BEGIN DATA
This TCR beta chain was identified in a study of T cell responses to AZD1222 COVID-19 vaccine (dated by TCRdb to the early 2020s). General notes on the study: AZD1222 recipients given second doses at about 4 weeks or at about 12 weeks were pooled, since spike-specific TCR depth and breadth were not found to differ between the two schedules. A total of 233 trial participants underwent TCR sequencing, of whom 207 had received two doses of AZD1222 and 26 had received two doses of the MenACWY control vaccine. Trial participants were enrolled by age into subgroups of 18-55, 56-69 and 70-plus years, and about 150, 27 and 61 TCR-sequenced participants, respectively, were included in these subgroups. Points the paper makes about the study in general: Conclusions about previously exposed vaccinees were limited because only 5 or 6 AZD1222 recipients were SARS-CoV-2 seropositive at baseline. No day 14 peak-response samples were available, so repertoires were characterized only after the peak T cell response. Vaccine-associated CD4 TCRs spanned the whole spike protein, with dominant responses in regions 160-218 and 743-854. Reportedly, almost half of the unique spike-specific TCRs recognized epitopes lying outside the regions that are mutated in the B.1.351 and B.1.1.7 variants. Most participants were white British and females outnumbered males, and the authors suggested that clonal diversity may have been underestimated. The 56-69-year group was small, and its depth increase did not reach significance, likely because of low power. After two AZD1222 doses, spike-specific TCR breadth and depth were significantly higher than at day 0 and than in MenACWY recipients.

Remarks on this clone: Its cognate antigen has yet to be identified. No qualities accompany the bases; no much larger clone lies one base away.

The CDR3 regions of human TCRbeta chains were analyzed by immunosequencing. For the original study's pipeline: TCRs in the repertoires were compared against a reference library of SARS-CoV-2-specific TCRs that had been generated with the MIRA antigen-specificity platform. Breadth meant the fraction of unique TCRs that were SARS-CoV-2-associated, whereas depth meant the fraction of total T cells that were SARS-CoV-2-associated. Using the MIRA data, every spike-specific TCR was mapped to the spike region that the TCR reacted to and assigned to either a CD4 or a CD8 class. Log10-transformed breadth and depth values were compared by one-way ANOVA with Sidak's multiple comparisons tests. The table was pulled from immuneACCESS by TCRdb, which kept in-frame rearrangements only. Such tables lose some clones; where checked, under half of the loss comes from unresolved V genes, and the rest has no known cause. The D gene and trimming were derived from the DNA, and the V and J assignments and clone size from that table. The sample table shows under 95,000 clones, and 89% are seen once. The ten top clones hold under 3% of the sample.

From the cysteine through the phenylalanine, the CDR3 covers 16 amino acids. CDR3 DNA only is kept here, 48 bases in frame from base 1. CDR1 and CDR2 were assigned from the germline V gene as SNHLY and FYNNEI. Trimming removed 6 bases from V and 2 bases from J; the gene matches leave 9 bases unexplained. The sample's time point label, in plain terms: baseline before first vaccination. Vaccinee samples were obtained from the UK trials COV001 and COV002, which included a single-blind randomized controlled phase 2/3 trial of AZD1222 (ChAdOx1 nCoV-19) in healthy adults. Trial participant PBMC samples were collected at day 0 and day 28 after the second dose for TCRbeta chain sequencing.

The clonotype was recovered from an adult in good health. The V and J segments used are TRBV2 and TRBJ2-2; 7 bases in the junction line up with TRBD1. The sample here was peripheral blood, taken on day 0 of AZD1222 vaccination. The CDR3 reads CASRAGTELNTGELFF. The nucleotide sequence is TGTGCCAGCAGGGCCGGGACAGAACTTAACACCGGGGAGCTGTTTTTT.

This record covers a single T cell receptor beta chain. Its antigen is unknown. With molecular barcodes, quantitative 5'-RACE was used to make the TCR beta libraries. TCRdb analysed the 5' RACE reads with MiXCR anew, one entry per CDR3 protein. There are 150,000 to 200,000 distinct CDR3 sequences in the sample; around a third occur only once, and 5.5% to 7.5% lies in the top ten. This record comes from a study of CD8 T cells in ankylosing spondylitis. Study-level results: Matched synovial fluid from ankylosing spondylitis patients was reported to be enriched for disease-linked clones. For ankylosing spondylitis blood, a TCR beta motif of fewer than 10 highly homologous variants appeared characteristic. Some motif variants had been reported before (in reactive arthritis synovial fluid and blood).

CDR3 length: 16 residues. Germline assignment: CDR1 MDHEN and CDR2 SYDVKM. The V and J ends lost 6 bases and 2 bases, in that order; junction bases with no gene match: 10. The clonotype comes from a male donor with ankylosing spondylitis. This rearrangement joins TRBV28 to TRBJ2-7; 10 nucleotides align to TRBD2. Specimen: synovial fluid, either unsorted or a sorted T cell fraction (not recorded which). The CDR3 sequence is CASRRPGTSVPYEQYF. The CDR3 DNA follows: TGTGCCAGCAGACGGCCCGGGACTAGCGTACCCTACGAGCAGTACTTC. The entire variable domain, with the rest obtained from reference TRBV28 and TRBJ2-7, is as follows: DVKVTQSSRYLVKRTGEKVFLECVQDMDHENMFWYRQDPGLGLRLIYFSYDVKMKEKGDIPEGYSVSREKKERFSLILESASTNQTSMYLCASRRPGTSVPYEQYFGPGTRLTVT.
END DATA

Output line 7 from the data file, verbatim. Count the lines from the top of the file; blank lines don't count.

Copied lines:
CDR3 length: 16 residues. Germline assignment: CDR1 MDHEN and CDR2 SYDVKM. The V and J ends lost 6 bases and 2 bases, in that order; junction bases with no gene match: 10. The clonotype comes from a male donor with ankylosing spondylitis. This rearrangement joins TRBV28 to TRBJ2-7; 10 nucleotides align to TRBD2. Specimen: synovial fluid, either unsorted or a sorted T cell fraction (not recorded which). The CDR3 sequence is CASRRPGTSVPYEQYF. The CDR3 DNA follows: TGTGCCAGCAGACGGCCCGGGACTAGCGTACCCTACGAGCAGTACTTC. The entire variable domain, with the rest obtained from reference TRBV28 and TRBJ2-7, is as follows: DVKVTQSSRYLVKRTGEKVFLECVQDMDHENMFWYRQDPGLGLRLIYFSYDVKMKEKGDIPEGYSVSREKKERFSLILESASTNQTSMYLCASRRPGTSVPYEQYFGPGTRLTVT.